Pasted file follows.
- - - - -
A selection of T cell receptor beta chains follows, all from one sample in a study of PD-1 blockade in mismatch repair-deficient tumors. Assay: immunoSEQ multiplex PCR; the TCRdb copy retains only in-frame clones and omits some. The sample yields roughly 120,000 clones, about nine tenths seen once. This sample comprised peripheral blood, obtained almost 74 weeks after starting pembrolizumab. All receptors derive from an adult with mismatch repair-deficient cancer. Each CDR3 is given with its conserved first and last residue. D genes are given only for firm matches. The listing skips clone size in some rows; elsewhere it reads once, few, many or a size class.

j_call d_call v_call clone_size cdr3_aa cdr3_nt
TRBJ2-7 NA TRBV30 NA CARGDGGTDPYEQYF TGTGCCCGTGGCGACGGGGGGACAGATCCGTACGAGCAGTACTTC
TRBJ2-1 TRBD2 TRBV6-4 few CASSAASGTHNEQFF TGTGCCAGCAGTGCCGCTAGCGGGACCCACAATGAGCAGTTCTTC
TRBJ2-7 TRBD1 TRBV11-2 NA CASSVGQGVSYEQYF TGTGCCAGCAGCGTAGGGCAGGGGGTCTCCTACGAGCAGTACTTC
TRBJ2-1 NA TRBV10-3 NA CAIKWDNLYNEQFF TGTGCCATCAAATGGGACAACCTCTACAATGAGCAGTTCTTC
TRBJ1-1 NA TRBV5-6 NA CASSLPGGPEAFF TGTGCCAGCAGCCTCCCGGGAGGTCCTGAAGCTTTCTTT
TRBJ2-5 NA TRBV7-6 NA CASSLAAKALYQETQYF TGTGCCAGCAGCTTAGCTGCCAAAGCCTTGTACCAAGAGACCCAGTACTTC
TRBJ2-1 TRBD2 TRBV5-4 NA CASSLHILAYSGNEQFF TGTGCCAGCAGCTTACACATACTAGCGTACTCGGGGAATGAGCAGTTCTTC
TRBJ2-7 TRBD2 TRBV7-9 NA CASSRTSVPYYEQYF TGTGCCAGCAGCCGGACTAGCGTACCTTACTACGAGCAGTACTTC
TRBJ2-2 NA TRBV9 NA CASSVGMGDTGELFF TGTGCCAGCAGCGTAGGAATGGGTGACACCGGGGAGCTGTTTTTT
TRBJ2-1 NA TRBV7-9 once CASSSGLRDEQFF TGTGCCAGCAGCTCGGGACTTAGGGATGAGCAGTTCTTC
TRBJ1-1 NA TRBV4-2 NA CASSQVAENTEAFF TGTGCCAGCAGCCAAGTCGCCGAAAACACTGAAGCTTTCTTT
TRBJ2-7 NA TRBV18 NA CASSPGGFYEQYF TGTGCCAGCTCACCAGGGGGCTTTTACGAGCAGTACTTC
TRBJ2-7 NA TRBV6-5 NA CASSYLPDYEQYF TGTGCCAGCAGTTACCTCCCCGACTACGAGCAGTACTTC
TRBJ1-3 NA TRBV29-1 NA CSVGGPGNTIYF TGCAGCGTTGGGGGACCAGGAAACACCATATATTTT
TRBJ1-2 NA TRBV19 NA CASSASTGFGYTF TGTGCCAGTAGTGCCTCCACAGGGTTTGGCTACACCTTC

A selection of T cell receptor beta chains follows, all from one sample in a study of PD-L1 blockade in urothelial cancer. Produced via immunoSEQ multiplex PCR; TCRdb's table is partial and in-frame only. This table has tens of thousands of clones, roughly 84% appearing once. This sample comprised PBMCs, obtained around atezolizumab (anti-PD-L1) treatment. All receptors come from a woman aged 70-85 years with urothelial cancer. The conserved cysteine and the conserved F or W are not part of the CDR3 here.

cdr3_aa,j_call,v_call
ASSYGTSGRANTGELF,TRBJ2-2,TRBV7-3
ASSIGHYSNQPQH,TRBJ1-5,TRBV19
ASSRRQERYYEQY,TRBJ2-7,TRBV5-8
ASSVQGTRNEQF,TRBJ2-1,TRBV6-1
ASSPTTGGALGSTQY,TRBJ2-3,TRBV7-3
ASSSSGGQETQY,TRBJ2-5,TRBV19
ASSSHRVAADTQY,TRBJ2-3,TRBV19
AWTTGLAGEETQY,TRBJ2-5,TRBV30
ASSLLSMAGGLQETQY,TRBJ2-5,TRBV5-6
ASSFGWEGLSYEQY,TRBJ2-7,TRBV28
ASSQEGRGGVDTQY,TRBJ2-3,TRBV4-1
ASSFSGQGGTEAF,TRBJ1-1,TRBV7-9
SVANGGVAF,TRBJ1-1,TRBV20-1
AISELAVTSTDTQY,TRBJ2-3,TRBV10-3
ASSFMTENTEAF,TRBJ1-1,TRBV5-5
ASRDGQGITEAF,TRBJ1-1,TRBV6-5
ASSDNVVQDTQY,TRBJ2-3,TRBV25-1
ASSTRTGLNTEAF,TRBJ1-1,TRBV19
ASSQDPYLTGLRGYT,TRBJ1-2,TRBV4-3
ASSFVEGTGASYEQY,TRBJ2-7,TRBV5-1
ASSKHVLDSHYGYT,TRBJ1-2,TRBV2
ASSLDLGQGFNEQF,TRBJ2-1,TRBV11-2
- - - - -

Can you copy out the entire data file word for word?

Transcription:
A selection of T cell receptor beta chains follows, all from one sample in a study of PD-1 blockade in mismatch repair-deficient tumors. Assay: immunoSEQ multiplex PCR; the TCRdb copy retains only in-frame clones and omits some. The sample yields roughly 120,000 clones, about nine tenths seen once. This sample comprised peripheral blood, obtained almost 74 weeks after starting pembrolizumab. All receptors derive from an adult with mismatch repair-deficient cancer. Each CDR3 is given with its conserved first and last residue. D genes are given only for firm matches. The listing skips clone size in some rows; elsewhere it reads once, few, many or a size class.

j_call d_call v_call clone_size cdr3_aa cdr3_nt
TRBJ2-7 NA TRBV30 NA CARGDGGTDPYEQYF TGTGCCCGTGGCGACGGGGGGACAGATCCGTACGAGCAGTACTTC
TRBJ2-1 TRBD2 TRBV6-4 few CASSAASGTHNEQFF TGTGCCAGCAGTGCCGCTAGCGGGACCCACAATGAGCAGTTCTTC
TRBJ2-7 TRBD1 TRBV11-2 NA CASSVGQGVSYEQYF TGTGCCAGCAGCGTAGGGCAGGGGGTCTCCTACGAGCAGTACTTC
TRBJ2-1 NA TRBV10-3 NA CAIKWDNLYNEQFF TGTGCCATCAAATGGGACAACCTCTACAATGAGCAGTTCTTC
TRBJ1-1 NA TRBV5-6 NA CASSLPGGPEAFF TGTGCCAGCAGCCTCCCGGGAGGTCCTGAAGCTTTCTTT
TRBJ2-5 NA TRBV7-6 NA CASSLAAKALYQETQYF TGTGCCAGCAGCTTAGCTGCCAAAGCCTTGTACCAAGAGACCCAGTACTTC
TRBJ2-1 TRBD2 TRBV5-4 NA CASSLHILAYSGNEQFF TGTGCCAGCAGCTTACACATACTAGCGTACTCGGGGAATGAGCAGTTCTTC
TRBJ2-7 TRBD2 TRBV7-9 NA CASSRTSVPYYEQYF TGTGCCAGCAGCCGGACTAGCGTACCTTACTACGAGCAGTACTTC
TRBJ2-2 NA TRBV9 NA CASSVGMGDTGELFF TGTGCCAGCAGCGTAGGAATGGGTGACACCGGGGAGCTGTTTTTT
TRBJ2-1 NA TRBV7-9 once CASSSGLRDEQFF TGTGCCAGCAGCTCGGGACTTAGGGATGAGCAGTTCTTC
TRBJ1-1 NA TRBV4-2 NA CASSQVAENTEAFF TGTGCCAGCAGCCAAGTCGCCGAAAACACTGAAGCTTTCTTT
TRBJ2-7 NA TRBV18 NA CASSPGGFYEQYF TGTGCCAGCTCACCAGGGGGCTTTTACGAGCAGTACTTC
TRBJ2-7 NA TRBV6-5 NA CASSYLPDYEQYF TGTGCCAGCAGTTACCTCCCCGACTACGAGCAGTACTTC
TRBJ1-3 NA TRBV29-1 NA CSVGGPGNTIYF TGCAGCGTTGGGGGACCAGGAAACACCATATATTTT
TRBJ1-2 NA TRBV19 NA CASSASTGFGYTF TGTGCCAGTAGTGCCTCCACAGGGTTTGGCTACACCTTC

A selection of T cell receptor beta chains follows, all from one sample in a study of PD-L1 blockade in urothelial cancer. Produced via immunoSEQ multiplex PCR; TCRdb's table is partial and in-frame only. This table has tens of thousands of clones, roughly 84% appearing once. This sample comprised PBMCs, obtained around atezolizumab (anti-PD-L1) treatment. All receptors come from a woman aged 70-85 years with urothelial cancer. The conserved cysteine and the conserved F or W are not part of the CDR3 here.

cdr3_aa,j_call,v_call
ASSYGTSGRANTGELF,TRBJ2-2,TRBV7-3
ASSIGHYSNQPQH,TRBJ1-5,TRBV19
ASSRRQERYYEQY,TRBJ2-7,TRBV5-8
ASSVQGTRNEQF,TRBJ2-1,TRBV6-1
ASSPTTGGALGSTQY,TRBJ2-3,TRBV7-3
ASSSSGGQETQY,TRBJ2-5,TRBV19
ASSSHRVAADTQY,TRBJ2-3,TRBV19
AWTTGLAGEETQY,TRBJ2-5,TRBV30
ASSLLSMAGGLQETQY,TRBJ2-5,TRBV5-6
ASSFGWEGLSYEQY,TRBJ2-7,TRBV28
ASSQEGRGGVDTQY,TRBJ2-3,TRBV4-1
ASSFSGQGGTEAF,TRBJ1-1,TRBV7-9
SVANGGVAF,TRBJ1-1,TRBV20-1
AISELAVTSTDTQY,TRBJ2-3,TRBV10-3
ASSFMTENTEAF,TRBJ1-1,TRBV5-5
ASRDGQGITEAF,TRBJ1-1,TRBV6-5
ASSDNVVQDTQY,TRBJ2-3,TRBV25-1
ASSTRTGLNTEAF,TRBJ1-1,TRBV19
ASSQDPYLTGLRGYT,TRBJ1-2,TRBV4-3
ASSFVEGTGASYEQY,TRBJ2-7,TRBV5-1
ASSKHVLDSHYGYT,TRBJ1-2,TRBV2
ASSLDLGQGFNEQF,TRBJ2-1,TRBV11-2